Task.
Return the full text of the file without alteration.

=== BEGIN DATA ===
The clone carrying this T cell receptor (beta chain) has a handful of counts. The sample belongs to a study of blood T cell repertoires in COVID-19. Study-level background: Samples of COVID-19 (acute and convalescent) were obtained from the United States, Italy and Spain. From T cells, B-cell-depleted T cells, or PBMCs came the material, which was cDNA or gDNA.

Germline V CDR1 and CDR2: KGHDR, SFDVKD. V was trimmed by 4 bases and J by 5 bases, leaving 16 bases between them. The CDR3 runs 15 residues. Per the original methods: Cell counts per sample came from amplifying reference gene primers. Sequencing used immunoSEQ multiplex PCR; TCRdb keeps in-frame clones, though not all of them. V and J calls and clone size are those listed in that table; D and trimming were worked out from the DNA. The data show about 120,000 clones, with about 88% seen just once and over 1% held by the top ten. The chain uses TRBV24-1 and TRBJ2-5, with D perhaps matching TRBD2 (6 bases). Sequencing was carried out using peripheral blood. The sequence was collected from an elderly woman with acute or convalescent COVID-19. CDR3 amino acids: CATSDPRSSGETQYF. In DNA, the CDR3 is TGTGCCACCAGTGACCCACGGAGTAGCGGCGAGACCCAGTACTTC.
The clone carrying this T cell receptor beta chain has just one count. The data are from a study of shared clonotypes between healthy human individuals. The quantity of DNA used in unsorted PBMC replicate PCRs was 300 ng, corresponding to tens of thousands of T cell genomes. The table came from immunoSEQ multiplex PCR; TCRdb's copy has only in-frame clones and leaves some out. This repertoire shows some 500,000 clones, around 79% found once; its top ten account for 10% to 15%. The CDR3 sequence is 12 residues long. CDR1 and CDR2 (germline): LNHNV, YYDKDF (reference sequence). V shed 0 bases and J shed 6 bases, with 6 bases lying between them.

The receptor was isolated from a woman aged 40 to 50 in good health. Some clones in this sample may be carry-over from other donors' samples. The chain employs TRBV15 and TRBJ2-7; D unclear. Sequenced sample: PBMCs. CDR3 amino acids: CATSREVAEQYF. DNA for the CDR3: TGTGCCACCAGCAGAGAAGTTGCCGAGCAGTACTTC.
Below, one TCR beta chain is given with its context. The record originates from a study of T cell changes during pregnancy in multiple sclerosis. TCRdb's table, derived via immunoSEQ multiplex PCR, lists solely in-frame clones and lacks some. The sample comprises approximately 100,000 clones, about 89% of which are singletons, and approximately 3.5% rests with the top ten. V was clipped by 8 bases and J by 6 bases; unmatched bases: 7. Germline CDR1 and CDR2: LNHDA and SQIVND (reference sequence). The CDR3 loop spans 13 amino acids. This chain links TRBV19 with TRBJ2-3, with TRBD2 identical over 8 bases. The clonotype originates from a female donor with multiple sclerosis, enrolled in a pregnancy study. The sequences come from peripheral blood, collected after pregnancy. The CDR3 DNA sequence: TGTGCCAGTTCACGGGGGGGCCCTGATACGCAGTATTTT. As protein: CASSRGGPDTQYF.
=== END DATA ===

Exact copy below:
The clone carrying this T cell receptor (beta chain) has a handful of counts. The sample belongs to a study of blood T cell repertoires in COVID-19. Study-level background: Samples of COVID-19 (acute and convalescent) were obtained from the United States, Italy and Spain. From T cells, B-cell-depleted T cells, or PBMCs came the material, which was cDNA or gDNA.

Germline V CDR1 and CDR2: KGHDR, SFDVKD. V was trimmed by 4 bases and J by 5 bases, leaving 16 bases between them. The CDR3 runs 15 residues. Per the original methods: Cell counts per sample came from amplifying reference gene primers. Sequencing used immunoSEQ multiplex PCR; TCRdb keeps in-frame clones, though not all of them. V and J calls and clone size are those listed in that table; D and trimming were worked out from the DNA. The data show about 120,000 clones, with about 88% seen just once and over 1% held by the top ten. The chain uses TRBV24-1 and TRBJ2-5, with D perhaps matching TRBD2 (6 bases). Sequencing was carried out using peripheral blood. The sequence was collected from an elderly woman with acute or convalescent COVID-19. CDR3 amino acids: CATSDPRSSGETQYF. In DNA, the CDR3 is TGTGCCACCAGTGACCCACGGAGTAGCGGCGAGACCCAGTACTTC.
The clone carrying this T cell receptor beta chain has just one count. The data are from a study of shared clonotypes between healthy human individuals. The quantity of DNA used in unsorted PBMC replicate PCRs was 300 ng, corresponding to tens of thousands of T cell genomes. The table came from immunoSEQ multiplex PCR; TCRdb's copy has only in-frame clones and leaves some out. This repertoire shows some 500,000 clones, around 79% found once; its top ten account for 10% to 15%. The CDR3 sequence is 12 residues long. CDR1 and CDR2 (germline): LNHNV, YYDKDF (reference sequence). V shed 0 bases and J shed 6 bases, with 6 bases lying between them.

The receptor was isolated from a woman aged 40 to 50 in good health. Some clones in this sample may be carry-over from other donors' samples. The chain employs TRBV15 and TRBJ2-7; D unclear. Sequenced sample: PBMCs. CDR3 amino acids: CATSREVAEQYF. DNA for the CDR3: TGTGCCACCAGCAGAGAAGTTGCCGAGCAGTACTTC.
Below, one TCR beta chain is given with its context. The record originates from a study of T cell changes during pregnancy in multiple sclerosis. TCRdb's table, derived via immunoSEQ multiplex PCR, lists solely in-frame clones and lacks some. The sample comprises approximately 100,000 clones, about 89% of which are singletons, and approximately 3.5% rests with the top ten. V was clipped by 8 bases and J by 6 bases; unmatched bases: 7. Germline CDR1 and CDR2: LNHDA and SQIVND (reference sequence). The CDR3 loop spans 13 amino acids. This chain links TRBV19 with TRBJ2-3, with TRBD2 identical over 8 bases. The clonotype originates from a female donor with multiple sclerosis, enrolled in a pregnancy study. The sequences come from peripheral blood, collected after pregnancy. The CDR3 DNA sequence: TGTGCCAGTTCACGGGGGGGCCCTGATACGCAGTATTTT. As protein: CASSRGGPDTQYF.